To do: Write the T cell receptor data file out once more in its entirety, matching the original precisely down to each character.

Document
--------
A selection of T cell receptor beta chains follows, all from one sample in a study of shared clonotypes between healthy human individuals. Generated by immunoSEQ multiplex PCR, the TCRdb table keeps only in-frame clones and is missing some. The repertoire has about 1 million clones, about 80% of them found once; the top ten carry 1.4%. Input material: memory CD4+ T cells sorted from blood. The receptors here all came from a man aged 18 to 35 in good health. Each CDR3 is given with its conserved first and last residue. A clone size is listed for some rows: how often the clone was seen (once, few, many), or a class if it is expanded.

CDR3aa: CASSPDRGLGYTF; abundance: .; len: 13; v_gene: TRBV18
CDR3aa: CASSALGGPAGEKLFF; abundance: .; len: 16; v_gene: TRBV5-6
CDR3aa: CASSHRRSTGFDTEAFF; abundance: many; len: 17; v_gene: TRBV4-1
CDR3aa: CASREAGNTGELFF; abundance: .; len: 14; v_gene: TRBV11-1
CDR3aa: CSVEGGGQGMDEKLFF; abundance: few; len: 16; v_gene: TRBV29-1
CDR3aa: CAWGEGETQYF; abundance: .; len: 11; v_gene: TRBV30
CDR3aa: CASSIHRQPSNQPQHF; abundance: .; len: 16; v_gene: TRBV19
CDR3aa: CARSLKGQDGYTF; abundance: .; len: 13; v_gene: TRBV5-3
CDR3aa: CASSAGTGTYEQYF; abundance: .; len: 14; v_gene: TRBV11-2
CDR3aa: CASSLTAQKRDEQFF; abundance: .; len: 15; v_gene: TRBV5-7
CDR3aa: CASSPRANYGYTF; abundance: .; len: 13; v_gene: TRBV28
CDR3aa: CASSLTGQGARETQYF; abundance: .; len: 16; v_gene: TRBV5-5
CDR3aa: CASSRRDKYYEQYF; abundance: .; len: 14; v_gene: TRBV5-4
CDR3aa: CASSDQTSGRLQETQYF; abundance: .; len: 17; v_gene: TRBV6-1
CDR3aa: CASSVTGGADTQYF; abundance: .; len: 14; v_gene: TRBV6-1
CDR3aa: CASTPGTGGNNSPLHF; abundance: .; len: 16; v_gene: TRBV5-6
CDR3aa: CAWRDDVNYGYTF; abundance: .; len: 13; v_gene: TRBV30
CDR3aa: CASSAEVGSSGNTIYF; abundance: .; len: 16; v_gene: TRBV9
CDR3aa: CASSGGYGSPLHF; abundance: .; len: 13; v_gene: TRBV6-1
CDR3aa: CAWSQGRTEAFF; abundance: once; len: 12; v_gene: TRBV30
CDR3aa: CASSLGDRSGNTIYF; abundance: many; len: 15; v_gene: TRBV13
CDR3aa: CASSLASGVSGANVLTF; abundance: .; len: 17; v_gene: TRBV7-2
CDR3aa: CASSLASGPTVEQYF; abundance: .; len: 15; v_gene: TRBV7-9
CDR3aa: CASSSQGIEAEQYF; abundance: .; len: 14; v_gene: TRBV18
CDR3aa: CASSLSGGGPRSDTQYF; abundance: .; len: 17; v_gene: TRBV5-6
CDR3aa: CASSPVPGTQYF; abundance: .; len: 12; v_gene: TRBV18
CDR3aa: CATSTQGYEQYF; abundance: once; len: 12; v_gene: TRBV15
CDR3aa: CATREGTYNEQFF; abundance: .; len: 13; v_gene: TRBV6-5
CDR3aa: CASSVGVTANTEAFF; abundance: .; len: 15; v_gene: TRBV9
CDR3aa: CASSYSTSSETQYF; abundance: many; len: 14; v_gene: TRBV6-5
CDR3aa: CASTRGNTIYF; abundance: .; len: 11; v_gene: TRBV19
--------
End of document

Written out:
A selection of T cell receptor beta chains follows, all from one sample in a study of shared clonotypes between healthy human individuals. Generated by immunoSEQ multiplex PCR, the TCRdb table keeps only in-frame clones and is missing some. The repertoire has about 1 million clones, about 80% of them found once; the top ten carry 1.4%. Input material: memory CD4+ T cells sorted from blood. The receptors here all came from a man aged 18 to 35 in good health. Each CDR3 is given with its conserved first and last residue. A clone size is listed for some rows: how often the clone was seen (once, few, many), or a class if it is expanded.

CDR3aa: CASSPDRGLGYTF; abundance: .; len: 13; v_gene: TRBV18
CDR3aa: CASSALGGPAGEKLFF; abundance: .; len: 16; v_gene: TRBV5-6
CDR3aa: CASSHRRSTGFDTEAFF; abundance: many; len: 17; v_gene: TRBV4-1
CDR3aa: CASREAGNTGELFF; abundance: .; len: 14; v_gene: TRBV11-1
CDR3aa: CSVEGGGQGMDEKLFF; abundance: few; len: 16; v_gene: TRBV29-1
CDR3aa: CAWGEGETQYF; abundance: .; len: 11; v_gene: TRBV30
CDR3aa: CASSIHRQPSNQPQHF; abundance: .; len: 16; v_gene: TRBV19
CDR3aa: CARSLKGQDGYTF; abundance: .; len: 13; v_gene: TRBV5-3
CDR3aa: CASSAGTGTYEQYF; abundance: .; len: 14; v_gene: TRBV11-2
CDR3aa: CASSLTAQKRDEQFF; abundance: .; len: 15; v_gene: TRBV5-7
CDR3aa: CASSPRANYGYTF; abundance: .; len: 13; v_gene: TRBV28
CDR3aa: CASSLTGQGARETQYF; abundance: .; len: 16; v_gene: TRBV5-5
CDR3aa: CASSRRDKYYEQYF; abundance: .; len: 14; v_gene: TRBV5-4
CDR3aa: CASSDQTSGRLQETQYF; abundance: .; len: 17; v_gene: TRBV6-1
CDR3aa: CASSVTGGADTQYF; abundance: .; len: 14; v_gene: TRBV6-1
CDR3aa: CASTPGTGGNNSPLHF; abundance: .; len: 16; v_gene: TRBV5-6
CDR3aa: CAWRDDVNYGYTF; abundance: .; len: 13; v_gene: TRBV30
CDR3aa: CASSAEVGSSGNTIYF; abundance: .; len: 16; v_gene: TRBV9
CDR3aa: CASSGGYGSPLHF; abundance: .; len: 13; v_gene: TRBV6-1
CDR3aa: CAWSQGRTEAFF; abundance: once; len: 12; v_gene: TRBV30
CDR3aa: CASSLGDRSGNTIYF; abundance: many; len: 15; v_gene: TRBV13
CDR3aa: CASSLASGVSGANVLTF; abundance: .; len: 17; v_gene: TRBV7-2
CDR3aa: CASSLASGPTVEQYF; abundance: .; len: 15; v_gene: TRBV7-9
CDR3aa: CASSSQGIEAEQYF; abundance: .; len: 14; v_gene: TRBV18
CDR3aa: CASSLSGGGPRSDTQYF; abundance: .; len: 17; v_gene: TRBV5-6
CDR3aa: CASSPVPGTQYF; abundance: .; len: 12; v_gene: TRBV18
CDR3aa: CATSTQGYEQYF; abundance: once; len: 12; v_gene: TRBV15
CDR3aa: CATREGTYNEQFF; abundance: .; len: 13; v_gene: TRBV6-5
CDR3aa: CASSVGVTANTEAFF; abundance: .; len: 15; v_gene: TRBV9
CDR3aa: CASSYSTSSETQYF; abundance: many; len: 14; v_gene: TRBV6-5
CDR3aa: CASTRGNTIYF; abundance: .; len: 11; v_gene: TRBV19